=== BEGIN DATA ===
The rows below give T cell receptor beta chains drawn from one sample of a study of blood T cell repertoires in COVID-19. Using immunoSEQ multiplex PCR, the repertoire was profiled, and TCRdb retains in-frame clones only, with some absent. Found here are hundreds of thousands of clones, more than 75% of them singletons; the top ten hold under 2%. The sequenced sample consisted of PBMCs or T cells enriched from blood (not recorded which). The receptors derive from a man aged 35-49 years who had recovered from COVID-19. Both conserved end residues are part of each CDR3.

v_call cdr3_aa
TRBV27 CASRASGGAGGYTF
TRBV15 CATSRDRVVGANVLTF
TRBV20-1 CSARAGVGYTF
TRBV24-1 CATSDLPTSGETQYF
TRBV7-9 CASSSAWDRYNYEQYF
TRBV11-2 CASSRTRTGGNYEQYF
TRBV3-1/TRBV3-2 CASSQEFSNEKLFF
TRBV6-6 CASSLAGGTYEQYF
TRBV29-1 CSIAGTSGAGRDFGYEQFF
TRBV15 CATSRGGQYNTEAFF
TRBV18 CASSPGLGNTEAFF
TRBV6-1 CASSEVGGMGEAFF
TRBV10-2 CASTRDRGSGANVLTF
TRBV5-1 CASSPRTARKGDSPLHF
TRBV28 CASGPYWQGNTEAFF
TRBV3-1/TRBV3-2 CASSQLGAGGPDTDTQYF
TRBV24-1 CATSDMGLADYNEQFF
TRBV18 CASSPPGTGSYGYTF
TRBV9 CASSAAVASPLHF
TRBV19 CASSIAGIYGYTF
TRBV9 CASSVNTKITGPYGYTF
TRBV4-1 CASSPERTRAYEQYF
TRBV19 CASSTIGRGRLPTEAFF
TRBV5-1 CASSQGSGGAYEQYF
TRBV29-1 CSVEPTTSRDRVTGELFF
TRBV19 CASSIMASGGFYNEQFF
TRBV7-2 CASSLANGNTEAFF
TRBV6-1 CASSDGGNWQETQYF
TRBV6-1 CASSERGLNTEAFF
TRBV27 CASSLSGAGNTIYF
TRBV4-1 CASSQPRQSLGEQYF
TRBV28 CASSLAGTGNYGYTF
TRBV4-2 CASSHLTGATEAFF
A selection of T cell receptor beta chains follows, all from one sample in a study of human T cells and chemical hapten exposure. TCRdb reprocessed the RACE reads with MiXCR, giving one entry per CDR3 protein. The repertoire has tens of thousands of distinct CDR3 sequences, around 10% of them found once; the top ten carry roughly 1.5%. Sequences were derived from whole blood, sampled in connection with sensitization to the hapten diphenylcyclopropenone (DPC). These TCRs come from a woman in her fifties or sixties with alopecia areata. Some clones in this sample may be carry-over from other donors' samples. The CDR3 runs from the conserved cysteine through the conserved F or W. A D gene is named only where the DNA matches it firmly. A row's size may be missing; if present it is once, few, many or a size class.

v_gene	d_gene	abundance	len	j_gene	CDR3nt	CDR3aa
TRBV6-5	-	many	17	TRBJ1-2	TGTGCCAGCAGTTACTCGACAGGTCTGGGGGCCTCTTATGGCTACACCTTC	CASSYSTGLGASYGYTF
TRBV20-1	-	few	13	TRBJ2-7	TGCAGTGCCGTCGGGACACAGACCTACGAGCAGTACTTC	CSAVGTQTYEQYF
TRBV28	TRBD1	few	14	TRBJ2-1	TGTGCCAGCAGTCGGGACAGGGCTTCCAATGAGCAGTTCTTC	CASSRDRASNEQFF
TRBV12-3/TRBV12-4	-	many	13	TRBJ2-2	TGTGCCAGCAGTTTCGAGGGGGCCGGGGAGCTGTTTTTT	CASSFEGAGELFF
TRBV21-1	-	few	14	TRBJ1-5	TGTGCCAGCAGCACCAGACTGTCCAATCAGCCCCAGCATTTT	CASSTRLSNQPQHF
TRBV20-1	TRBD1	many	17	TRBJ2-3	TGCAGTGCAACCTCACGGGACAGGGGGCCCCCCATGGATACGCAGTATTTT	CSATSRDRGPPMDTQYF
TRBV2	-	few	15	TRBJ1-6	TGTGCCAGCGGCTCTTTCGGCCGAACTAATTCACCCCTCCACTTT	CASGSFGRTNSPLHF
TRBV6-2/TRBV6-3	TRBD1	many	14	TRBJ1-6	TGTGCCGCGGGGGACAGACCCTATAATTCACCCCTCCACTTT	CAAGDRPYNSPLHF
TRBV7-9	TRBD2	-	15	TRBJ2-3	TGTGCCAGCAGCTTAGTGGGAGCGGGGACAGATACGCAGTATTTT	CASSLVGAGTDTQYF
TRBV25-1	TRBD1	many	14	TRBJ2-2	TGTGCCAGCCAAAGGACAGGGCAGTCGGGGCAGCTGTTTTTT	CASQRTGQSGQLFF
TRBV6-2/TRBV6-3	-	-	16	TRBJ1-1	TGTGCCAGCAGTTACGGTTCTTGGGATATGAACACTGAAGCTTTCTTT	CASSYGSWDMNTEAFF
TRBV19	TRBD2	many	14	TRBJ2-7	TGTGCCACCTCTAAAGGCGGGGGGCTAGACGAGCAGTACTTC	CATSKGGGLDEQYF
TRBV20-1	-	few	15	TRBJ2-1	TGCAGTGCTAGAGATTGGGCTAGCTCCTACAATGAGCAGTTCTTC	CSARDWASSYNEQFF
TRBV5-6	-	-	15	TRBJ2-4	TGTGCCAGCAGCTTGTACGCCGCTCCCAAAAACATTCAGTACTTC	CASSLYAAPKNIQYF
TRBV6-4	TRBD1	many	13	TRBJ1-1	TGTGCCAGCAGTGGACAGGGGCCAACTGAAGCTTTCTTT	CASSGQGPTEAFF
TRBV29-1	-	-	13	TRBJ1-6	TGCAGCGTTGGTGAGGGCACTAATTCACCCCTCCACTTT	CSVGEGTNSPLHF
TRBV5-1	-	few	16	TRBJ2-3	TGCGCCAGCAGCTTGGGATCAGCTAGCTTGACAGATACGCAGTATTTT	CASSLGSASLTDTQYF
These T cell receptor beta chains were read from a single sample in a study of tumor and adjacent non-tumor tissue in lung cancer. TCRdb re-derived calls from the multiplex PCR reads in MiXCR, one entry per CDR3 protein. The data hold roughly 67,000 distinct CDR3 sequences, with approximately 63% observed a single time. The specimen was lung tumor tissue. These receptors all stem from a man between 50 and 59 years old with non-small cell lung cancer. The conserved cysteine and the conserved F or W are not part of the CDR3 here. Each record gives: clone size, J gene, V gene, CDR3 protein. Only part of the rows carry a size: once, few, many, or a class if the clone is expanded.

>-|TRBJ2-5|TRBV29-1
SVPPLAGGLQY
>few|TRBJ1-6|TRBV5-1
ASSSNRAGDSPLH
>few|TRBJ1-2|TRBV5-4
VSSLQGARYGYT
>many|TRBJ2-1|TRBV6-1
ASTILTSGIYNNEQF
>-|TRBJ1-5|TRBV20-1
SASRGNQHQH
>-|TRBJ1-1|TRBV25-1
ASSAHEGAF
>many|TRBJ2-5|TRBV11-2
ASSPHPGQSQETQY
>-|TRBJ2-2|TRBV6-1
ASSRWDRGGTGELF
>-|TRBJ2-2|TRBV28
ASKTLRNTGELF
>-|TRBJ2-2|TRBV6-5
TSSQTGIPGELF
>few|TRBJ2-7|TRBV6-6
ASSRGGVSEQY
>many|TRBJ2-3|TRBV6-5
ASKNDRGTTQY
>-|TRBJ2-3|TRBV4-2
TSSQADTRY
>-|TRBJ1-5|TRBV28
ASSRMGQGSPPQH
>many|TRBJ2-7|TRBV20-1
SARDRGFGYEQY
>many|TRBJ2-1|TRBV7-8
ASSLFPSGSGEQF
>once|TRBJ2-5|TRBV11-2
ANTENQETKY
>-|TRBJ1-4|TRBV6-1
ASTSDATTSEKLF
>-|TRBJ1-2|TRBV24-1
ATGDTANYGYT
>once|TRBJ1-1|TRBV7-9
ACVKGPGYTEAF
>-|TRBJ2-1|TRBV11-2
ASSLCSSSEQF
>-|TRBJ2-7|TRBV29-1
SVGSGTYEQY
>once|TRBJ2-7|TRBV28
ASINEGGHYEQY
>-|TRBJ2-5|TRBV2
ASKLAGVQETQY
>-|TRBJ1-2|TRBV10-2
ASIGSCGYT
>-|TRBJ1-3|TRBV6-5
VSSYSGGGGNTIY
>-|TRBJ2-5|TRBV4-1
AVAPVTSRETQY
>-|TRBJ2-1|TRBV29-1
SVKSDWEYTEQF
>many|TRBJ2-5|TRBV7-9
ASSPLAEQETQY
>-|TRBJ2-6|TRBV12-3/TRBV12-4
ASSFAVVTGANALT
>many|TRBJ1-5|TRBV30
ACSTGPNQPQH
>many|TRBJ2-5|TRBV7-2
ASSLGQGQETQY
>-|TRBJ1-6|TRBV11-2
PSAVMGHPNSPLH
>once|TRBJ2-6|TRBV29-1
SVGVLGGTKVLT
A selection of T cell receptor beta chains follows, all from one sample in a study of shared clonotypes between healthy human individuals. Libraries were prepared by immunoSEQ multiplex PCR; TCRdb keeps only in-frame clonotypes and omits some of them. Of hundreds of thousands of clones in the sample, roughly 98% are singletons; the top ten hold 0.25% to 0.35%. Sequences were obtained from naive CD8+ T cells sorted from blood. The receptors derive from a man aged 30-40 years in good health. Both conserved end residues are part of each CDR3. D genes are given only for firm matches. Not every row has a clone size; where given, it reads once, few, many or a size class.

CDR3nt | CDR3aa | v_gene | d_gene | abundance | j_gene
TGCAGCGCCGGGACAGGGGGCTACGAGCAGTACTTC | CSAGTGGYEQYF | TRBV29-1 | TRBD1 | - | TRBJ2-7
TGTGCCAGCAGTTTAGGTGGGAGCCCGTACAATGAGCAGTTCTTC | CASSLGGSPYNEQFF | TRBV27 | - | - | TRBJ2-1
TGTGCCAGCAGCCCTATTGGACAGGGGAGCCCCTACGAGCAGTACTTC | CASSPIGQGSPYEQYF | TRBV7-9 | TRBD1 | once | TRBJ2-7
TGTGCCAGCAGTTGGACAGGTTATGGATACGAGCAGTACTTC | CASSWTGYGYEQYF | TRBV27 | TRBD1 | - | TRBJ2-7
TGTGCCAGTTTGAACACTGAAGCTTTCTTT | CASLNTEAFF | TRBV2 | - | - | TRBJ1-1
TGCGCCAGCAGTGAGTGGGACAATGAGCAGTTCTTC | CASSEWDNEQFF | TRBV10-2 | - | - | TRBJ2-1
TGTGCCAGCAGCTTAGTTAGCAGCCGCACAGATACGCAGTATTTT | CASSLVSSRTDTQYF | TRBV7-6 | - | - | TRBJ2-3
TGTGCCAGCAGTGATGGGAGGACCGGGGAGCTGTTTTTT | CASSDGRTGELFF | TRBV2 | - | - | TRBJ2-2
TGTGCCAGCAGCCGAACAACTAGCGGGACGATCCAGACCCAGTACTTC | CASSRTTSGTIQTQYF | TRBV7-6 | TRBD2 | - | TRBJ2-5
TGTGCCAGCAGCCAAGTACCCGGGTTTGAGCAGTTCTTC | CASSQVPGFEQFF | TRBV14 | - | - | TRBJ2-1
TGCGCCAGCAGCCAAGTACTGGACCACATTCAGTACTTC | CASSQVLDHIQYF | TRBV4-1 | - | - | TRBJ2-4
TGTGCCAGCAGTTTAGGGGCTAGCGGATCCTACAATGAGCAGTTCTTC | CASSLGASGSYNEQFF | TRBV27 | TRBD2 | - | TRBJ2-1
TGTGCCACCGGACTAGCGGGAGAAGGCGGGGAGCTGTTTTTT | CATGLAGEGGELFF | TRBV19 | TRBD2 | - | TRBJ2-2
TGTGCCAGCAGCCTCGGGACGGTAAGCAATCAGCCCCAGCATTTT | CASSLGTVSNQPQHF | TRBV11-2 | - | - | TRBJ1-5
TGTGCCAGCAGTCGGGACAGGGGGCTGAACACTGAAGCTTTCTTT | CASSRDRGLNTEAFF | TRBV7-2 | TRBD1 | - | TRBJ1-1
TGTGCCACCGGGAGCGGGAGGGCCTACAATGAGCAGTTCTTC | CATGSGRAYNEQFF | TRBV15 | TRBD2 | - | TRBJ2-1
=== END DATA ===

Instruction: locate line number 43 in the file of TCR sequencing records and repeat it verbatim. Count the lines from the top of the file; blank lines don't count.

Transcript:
TRBV20-1	TRBD1	many	17	TRBJ2-3	TGCAGTGCAACCTCACGGGACAGGGGGCCCCCCATGGATACGCAGTATTTT	CSATSRDRGPPMDTQYF